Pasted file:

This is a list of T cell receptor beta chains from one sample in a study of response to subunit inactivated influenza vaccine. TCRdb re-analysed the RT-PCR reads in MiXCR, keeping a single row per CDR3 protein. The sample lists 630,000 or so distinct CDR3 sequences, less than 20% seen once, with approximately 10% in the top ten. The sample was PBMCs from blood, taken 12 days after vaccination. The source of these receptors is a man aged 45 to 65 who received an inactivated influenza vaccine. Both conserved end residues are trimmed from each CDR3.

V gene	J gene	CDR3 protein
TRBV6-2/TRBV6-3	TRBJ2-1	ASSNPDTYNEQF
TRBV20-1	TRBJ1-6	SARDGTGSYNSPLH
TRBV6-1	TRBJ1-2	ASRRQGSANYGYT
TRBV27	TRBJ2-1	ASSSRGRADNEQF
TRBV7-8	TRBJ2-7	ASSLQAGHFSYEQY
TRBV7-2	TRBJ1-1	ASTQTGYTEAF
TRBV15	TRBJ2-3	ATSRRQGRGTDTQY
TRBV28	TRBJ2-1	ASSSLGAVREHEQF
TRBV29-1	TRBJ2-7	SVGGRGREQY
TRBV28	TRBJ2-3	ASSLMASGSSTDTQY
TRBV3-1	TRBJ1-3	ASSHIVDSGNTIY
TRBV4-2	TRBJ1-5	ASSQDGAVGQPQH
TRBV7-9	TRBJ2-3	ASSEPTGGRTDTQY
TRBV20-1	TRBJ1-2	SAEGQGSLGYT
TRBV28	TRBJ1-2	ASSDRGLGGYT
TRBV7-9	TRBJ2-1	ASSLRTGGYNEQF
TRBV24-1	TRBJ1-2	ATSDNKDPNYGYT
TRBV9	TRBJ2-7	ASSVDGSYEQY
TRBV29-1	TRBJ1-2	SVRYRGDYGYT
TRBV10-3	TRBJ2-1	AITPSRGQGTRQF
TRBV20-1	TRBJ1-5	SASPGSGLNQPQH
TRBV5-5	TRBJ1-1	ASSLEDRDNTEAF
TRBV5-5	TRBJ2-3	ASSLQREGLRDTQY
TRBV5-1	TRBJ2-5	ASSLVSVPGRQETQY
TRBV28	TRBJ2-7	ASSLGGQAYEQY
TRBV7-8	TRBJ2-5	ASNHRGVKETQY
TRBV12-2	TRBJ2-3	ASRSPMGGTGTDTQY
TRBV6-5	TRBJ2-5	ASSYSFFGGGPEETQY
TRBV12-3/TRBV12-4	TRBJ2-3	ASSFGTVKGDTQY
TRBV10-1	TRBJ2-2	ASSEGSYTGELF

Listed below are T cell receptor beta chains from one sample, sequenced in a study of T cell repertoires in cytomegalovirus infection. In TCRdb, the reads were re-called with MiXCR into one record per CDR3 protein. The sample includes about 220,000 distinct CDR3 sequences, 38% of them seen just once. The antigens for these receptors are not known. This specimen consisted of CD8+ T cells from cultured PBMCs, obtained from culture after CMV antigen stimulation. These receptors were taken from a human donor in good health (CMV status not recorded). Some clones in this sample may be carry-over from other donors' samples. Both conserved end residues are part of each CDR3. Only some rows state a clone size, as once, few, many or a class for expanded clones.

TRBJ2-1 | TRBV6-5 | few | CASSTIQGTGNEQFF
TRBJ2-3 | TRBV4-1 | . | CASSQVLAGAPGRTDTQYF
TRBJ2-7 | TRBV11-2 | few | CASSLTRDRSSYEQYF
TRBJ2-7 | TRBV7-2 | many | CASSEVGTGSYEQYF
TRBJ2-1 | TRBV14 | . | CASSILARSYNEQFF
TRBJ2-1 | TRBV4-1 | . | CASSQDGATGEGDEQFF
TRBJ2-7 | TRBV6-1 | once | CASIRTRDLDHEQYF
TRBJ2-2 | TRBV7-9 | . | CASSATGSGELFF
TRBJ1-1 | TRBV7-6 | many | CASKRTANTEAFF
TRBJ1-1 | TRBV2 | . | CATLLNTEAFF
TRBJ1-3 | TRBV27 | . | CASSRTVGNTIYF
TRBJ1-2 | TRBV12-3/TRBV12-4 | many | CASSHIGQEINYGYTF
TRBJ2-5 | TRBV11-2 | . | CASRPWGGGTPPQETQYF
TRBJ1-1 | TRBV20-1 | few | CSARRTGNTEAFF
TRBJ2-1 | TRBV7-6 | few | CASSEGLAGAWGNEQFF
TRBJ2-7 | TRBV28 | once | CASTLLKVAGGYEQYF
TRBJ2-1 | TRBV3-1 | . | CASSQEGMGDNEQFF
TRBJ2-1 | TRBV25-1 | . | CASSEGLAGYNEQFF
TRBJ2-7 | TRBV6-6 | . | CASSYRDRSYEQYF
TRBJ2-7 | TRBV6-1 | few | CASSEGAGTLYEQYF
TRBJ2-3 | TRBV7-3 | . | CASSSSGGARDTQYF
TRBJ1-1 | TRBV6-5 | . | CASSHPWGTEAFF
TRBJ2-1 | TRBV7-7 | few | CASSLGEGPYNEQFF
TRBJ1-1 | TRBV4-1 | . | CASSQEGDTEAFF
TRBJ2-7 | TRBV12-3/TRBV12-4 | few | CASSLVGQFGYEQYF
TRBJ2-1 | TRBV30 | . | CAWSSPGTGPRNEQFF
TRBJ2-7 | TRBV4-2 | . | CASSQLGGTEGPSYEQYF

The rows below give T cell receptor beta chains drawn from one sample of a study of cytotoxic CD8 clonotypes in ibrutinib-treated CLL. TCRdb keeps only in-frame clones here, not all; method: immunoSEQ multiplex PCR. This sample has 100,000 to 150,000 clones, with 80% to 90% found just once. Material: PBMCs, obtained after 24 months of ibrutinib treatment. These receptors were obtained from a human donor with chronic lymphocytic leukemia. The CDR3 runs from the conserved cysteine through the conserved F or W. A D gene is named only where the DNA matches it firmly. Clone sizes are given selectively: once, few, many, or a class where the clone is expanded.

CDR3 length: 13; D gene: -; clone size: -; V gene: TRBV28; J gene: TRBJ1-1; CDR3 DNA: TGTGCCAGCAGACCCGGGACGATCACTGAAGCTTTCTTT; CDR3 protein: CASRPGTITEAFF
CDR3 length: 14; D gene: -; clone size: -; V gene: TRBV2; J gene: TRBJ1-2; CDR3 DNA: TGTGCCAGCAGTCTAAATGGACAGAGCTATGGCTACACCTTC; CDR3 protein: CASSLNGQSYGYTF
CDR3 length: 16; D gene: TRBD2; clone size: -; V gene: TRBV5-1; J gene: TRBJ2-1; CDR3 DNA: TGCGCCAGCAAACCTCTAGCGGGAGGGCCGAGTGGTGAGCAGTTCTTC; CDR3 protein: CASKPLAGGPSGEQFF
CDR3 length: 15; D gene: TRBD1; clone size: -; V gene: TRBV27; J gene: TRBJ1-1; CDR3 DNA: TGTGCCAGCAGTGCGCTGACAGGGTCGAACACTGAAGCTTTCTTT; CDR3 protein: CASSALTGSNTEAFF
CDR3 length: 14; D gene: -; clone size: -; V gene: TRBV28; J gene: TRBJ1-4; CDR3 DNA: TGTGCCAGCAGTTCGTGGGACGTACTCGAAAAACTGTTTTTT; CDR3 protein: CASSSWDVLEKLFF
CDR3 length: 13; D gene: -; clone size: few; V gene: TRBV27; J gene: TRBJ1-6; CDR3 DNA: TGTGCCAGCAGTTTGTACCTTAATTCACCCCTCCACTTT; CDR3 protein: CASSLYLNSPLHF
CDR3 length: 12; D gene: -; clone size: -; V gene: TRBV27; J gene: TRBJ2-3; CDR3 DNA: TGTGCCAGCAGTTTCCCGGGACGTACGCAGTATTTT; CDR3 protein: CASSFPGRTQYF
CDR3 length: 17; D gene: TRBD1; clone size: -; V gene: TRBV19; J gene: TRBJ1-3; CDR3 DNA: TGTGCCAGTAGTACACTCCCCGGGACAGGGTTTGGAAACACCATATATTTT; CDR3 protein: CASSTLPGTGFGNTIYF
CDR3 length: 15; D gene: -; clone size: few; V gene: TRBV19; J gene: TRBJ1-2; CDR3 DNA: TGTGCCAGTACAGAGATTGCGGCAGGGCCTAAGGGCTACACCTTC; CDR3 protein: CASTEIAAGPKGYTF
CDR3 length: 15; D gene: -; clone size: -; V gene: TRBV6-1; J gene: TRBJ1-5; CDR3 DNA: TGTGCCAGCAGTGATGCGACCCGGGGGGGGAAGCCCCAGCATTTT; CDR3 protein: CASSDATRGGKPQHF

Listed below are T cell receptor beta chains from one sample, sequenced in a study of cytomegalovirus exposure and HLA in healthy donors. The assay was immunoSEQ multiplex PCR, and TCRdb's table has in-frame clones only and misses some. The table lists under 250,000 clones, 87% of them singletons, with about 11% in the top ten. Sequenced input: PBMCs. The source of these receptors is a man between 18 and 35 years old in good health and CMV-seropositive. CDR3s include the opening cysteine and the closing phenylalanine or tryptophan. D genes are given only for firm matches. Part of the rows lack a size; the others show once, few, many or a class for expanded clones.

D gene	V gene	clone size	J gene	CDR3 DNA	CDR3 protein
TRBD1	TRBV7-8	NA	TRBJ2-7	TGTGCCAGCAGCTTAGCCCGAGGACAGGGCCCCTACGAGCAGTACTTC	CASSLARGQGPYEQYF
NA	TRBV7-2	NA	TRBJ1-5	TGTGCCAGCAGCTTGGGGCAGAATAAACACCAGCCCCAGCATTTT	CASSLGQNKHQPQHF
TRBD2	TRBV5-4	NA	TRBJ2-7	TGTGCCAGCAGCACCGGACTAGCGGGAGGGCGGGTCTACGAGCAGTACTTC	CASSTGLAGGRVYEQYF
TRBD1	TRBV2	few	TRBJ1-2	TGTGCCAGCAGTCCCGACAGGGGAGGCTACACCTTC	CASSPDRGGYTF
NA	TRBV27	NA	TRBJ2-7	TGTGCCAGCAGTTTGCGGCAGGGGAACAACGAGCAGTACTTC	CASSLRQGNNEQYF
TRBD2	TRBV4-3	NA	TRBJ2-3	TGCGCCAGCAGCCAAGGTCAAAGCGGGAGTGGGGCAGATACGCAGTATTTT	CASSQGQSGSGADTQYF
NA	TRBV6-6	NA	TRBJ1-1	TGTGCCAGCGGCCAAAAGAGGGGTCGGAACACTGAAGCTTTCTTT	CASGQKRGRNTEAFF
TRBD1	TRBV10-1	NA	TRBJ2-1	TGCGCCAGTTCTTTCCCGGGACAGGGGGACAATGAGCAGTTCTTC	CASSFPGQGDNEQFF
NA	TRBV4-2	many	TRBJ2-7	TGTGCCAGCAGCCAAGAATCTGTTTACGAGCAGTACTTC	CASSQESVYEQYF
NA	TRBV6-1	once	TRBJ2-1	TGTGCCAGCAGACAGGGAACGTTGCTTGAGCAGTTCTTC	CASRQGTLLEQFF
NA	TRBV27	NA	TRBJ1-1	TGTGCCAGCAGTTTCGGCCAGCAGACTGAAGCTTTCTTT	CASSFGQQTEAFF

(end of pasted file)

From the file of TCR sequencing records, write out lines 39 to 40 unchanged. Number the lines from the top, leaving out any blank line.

TRBJ2-1 | TRBV4-1 | . | CASSQDGATGEGDEQFF
TRBJ2-7 | TRBV6-1 | once | CASIRTRDLDHEQYF